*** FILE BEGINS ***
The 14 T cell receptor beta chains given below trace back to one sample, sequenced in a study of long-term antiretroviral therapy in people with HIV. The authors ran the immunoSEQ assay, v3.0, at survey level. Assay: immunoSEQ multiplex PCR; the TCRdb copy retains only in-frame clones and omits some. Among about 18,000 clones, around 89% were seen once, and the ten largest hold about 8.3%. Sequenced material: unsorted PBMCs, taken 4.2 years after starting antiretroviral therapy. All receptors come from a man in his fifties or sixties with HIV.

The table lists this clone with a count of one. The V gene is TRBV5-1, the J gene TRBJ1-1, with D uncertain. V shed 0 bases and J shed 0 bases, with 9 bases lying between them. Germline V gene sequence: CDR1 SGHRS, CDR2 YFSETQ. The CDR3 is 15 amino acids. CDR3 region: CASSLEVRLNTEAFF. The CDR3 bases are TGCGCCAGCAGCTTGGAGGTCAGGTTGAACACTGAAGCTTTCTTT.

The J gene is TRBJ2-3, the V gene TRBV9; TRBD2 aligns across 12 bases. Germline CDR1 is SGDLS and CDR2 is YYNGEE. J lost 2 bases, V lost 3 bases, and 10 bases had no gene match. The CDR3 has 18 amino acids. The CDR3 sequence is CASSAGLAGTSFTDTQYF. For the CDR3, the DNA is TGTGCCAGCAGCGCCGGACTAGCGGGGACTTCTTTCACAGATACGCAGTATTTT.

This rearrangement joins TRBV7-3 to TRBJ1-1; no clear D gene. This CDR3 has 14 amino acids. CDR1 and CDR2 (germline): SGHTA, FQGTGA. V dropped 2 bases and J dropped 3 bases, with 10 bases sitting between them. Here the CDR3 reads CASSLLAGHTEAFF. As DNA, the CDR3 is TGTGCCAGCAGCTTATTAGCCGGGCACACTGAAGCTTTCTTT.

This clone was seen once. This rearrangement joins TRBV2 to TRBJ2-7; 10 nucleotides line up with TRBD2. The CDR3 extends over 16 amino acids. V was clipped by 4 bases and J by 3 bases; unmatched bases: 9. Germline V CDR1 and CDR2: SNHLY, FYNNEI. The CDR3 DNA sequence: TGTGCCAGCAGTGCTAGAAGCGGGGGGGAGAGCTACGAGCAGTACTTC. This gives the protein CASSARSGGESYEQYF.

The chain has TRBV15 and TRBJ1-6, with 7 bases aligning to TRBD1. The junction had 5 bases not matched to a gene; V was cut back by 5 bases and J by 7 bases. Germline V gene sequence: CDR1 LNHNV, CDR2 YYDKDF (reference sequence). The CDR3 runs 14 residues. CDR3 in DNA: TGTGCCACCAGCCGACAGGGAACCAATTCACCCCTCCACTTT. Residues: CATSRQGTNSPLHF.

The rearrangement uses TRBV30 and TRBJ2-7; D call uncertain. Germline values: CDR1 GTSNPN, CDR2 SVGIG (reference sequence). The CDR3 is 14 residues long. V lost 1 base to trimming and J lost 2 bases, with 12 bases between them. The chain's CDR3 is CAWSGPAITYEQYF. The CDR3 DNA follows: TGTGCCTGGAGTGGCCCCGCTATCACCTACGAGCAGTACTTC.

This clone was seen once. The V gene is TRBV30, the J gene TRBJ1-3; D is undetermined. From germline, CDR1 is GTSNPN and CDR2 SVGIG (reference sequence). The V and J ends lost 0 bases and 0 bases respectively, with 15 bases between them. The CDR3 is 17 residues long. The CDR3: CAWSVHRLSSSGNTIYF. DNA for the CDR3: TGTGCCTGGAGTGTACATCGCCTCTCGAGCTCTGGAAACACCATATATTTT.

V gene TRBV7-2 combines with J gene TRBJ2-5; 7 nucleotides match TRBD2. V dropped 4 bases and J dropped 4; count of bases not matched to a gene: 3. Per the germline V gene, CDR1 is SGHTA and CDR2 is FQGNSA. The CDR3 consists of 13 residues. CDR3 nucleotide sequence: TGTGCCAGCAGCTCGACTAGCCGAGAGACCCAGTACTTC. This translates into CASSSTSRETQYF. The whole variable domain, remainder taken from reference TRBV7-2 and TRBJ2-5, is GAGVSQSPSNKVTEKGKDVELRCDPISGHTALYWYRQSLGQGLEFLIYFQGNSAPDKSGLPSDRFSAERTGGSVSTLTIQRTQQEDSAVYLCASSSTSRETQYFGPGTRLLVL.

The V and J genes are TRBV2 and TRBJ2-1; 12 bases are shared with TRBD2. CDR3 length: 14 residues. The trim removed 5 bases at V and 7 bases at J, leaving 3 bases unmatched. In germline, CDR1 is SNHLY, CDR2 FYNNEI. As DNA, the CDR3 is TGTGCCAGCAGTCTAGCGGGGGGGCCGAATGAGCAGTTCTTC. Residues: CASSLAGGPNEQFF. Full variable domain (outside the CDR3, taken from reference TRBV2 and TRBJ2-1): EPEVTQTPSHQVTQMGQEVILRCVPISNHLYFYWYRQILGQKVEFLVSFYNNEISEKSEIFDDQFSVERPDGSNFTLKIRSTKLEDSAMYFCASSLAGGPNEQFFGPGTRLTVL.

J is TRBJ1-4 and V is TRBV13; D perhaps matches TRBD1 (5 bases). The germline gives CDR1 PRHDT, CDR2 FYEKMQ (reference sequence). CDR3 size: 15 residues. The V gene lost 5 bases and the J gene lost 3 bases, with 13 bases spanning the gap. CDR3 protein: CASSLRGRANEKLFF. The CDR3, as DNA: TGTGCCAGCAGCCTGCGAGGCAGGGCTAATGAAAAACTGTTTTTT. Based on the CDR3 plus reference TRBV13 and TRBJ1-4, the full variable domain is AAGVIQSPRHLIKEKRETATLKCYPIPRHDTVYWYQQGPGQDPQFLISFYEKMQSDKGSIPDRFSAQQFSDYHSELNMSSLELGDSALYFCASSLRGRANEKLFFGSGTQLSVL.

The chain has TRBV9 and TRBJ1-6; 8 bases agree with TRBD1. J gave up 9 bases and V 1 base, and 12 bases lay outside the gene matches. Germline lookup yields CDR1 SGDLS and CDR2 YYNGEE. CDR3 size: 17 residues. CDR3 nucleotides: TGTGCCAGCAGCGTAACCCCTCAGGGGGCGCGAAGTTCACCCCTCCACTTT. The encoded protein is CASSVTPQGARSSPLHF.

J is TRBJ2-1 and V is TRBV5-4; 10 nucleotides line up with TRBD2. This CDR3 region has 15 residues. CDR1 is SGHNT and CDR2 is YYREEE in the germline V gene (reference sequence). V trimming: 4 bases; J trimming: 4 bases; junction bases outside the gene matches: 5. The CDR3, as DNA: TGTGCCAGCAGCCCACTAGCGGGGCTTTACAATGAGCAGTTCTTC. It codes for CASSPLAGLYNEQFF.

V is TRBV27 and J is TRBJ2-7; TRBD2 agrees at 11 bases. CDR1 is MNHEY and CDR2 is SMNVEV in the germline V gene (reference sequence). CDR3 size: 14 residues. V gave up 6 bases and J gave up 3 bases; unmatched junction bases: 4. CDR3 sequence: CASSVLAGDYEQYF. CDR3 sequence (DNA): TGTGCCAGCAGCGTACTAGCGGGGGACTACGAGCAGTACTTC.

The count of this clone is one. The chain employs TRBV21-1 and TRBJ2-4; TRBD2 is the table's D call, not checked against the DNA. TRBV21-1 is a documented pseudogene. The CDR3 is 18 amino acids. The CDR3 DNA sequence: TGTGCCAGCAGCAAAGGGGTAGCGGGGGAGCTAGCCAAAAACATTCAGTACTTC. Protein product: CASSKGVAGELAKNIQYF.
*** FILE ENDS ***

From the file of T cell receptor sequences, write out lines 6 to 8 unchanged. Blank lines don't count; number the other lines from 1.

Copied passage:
The chain has TRBV15 and TRBJ1-6, with 7 bases aligning to TRBD1. The junction had 5 bases not matched to a gene; V was cut back by 5 bases and J by 7 bases. Germline V gene sequence: CDR1 LNHNV, CDR2 YYDKDF (reference sequence). The CDR3 runs 14 residues. CDR3 in DNA: TGTGCCACCAGCCGACAGGGAACCAATTCACCCCTCCACTTT. Residues: CATSRQGTNSPLHF.

The rearrangement uses TRBV30 and TRBJ2-7; D call uncertain. Germline values: CDR1 GTSNPN, CDR2 SVGIG (reference sequence). The CDR3 is 14 residues long. V lost 1 base to trimming and J lost 2 bases, with 12 bases between them. The chain's CDR3 is CAWSGPAITYEQYF. The CDR3 DNA follows: TGTGCCTGGAGTGGCCCCGCTATCACCTACGAGCAGTACTTC.

This clone was seen once. The V gene is TRBV30, the J gene TRBJ1-3; D is undetermined. From germline, CDR1 is GTSNPN and CDR2 SVGIG (reference sequence). The V and J ends lost 0 bases and 0 bases respectively, with 15 bases between them. The CDR3 is 17 residues long. The CDR3: CAWSVHRLSSSGNTIYF. DNA for the CDR3: TGTGCCTGGAGTGTACATCGCCTCTCGAGCTCTGGAAACACCATATATTTT.